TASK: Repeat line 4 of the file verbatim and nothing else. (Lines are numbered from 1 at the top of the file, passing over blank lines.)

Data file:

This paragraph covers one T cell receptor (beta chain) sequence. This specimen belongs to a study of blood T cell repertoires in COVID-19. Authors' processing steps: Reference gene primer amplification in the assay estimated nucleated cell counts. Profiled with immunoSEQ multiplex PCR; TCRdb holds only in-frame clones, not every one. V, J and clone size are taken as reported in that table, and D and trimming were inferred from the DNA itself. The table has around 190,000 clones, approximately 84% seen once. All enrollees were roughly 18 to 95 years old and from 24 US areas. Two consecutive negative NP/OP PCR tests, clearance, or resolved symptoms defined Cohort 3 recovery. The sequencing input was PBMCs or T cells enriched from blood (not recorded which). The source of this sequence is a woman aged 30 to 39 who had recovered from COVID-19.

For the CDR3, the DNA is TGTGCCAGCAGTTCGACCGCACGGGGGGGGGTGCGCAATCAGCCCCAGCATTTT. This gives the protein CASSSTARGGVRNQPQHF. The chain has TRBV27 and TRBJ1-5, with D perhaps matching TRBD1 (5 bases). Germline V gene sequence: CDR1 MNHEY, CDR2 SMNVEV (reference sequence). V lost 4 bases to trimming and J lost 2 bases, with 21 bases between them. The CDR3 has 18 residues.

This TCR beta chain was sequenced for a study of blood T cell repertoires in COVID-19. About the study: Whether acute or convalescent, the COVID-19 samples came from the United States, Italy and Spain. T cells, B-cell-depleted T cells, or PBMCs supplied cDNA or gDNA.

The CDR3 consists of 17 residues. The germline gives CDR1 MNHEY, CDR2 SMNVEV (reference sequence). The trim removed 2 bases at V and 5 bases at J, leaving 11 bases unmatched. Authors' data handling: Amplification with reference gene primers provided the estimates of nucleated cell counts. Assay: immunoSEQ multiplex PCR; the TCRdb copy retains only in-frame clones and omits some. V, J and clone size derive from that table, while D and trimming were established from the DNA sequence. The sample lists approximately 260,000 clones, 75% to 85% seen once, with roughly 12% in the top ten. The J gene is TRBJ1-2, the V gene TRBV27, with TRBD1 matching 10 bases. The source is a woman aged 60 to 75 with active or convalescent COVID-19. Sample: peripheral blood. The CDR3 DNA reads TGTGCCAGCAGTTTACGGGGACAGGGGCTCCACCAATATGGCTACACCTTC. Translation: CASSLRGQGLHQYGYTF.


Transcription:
The CDR3 consists of 17 residues. The germline gives CDR1 MNHEY, CDR2 SMNVEV (reference sequence). The trim removed 2 bases at V and 5 bases at J, leaving 11 bases unmatched. Authors' data handling: Amplification with reference gene primers provided the estimates of nucleated cell counts. Assay: immunoSEQ multiplex PCR; the TCRdb copy retains only in-frame clones and omits some. V, J and clone size derive from that table, while D and trimming were established from the DNA sequence. The sample lists approximately 260,000 clones, 75% to 85% seen once, with roughly 12% in the top ten. The J gene is TRBJ1-2, the V gene TRBV27, with TRBD1 matching 10 bases. The source is a woman aged 60 to 75 with active or convalescent COVID-19. Sample: peripheral blood. The CDR3 DNA reads TGTGCCAGCAGTTTACGGGGACAGGGGCTCCACCAATATGGCTACACCTTC. Translation: CASSLRGQGLHQYGYTF.